Monday, May 29, 2017

Better Than Baseball?

It’s Memorial Day weekend in 2017. On Sunday the Cleveland Indians finished off a three game series at home against the Kansas City Royals. They lost the first two games (6 - 4 and 5 - 2). However, on Sunday they stomped the Royals with a final score of 1 - 10. You’d think that I would have been glued to my seat, beer and salt roasted peanuts on hand, for every swing of the bat. If you thought that, you’d be wrong.

You see, Sunday was also the day of our annual Memorial Day picnic (we set up on Saturday, have the picnic on Sunday, and try to recover on Monday). So, instead of watching the game, I was enjoying the company of 29 close family and friends as we ate, laughed, shared, and everything else one does when they are with close family and friends.

We got just over 3" of rain - didn't dampen the event!

So, even though I love baseball, and would have loved to watch Josh Tomlin pitch the entire game, instead I was doing what so many were unable to do: spend time with close family and friends. And the reason so many were unable to, was the very reason for this day: they gave their very lives defending US (not just the “U-nited S-tates” but we our very selves).

It is for those who wore helmets that we take off our hats; for those whose hands held rifles that we hold our hands on our hearts; for those fallen that we stand.

To paraphrase the book of Numbers: May the Lord bless you, keep you; may His face shine upon you, and give you ULTIMATE peace.

Thank you.

(The ball players gave honor to the fallen as well. This was not meant as a negative to those who play the game.)

© Emittravel 2017

Sunday, May 14, 2017

Take Me Out to the Ballgame

One of the biggest gripes I hear when talking to people about the love of baseball is that it is such a LONG season. But you have to understand:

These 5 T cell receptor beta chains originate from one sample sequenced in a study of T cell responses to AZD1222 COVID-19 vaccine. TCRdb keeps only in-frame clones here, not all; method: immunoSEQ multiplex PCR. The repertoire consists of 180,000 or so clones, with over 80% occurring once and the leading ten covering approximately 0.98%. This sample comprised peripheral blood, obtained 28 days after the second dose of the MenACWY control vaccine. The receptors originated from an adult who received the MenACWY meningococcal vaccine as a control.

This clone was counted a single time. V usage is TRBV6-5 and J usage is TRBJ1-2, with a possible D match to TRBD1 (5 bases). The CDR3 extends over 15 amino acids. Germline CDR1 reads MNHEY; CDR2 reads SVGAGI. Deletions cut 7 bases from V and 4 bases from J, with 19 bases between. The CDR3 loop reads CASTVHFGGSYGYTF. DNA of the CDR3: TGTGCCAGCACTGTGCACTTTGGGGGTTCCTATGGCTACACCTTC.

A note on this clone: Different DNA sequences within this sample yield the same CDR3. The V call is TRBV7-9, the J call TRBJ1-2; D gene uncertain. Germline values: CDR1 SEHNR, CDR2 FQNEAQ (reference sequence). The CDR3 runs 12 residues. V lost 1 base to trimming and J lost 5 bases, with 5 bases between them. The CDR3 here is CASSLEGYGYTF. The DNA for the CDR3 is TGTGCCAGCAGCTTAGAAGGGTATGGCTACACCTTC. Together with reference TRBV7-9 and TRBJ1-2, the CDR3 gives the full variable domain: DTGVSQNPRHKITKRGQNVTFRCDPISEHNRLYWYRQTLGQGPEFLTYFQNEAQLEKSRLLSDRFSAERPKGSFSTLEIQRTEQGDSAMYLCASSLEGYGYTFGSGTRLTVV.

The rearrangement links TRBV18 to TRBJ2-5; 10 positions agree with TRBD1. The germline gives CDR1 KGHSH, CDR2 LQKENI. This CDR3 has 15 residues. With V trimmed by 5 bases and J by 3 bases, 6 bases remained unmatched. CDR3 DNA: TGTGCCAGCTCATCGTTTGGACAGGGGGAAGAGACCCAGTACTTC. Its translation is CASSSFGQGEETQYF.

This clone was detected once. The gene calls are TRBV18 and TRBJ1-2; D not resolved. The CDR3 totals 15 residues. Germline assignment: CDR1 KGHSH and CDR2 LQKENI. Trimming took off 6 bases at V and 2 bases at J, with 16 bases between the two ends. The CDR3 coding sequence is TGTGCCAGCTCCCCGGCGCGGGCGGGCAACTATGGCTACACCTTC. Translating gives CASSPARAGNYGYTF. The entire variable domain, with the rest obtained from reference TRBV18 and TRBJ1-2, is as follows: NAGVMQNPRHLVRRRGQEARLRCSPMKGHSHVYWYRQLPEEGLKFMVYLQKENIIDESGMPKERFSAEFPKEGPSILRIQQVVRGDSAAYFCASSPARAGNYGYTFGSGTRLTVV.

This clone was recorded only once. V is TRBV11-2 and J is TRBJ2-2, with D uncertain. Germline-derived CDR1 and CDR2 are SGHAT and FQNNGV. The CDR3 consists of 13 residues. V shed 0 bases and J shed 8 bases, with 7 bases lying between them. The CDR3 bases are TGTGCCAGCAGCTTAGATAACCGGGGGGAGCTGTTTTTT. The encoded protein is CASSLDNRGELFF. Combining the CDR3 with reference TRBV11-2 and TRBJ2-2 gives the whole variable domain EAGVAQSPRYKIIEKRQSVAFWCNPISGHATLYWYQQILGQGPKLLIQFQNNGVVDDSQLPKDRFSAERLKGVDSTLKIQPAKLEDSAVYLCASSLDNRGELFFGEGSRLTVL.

Baseball is more than 162 games played in a year.

It is more than a three-game series.

It is more than nine innings in a game.

It is more than three outs in an inning.

It is more than four balls or three strikes in an up at bat.

Baseball is each pitch of the ball; each swing of the bat. For with each pitch, with each swing, an entire game can change. The needed momentum to pull a struggling team up from the bottom to the top can take place with that single strike out, or that single hit of the ball.

According to Gerrit Maus of UC Berkeley, a fastball takes .4 seconds to reach home plate after it leaves a pitcher's hand, but a hitter needs a full .25 seconds to see the ball and react. “Light hits our eye and the information needs to get to our brain. That takes a tenth of a second.”

Baseball is where everything hinges on that moment when the ball leaves the pitcher’s hand and what the batter does or doesn’t do with it when it reaches him.

Is a baseball season long? My God yes. My only wish is that the season could be even longer.

© Emittravel 2017

Sunday, May 7, 2017

No More Perfect Love

“There is no more perfect love than that of a pet.” - Lisa Wiegand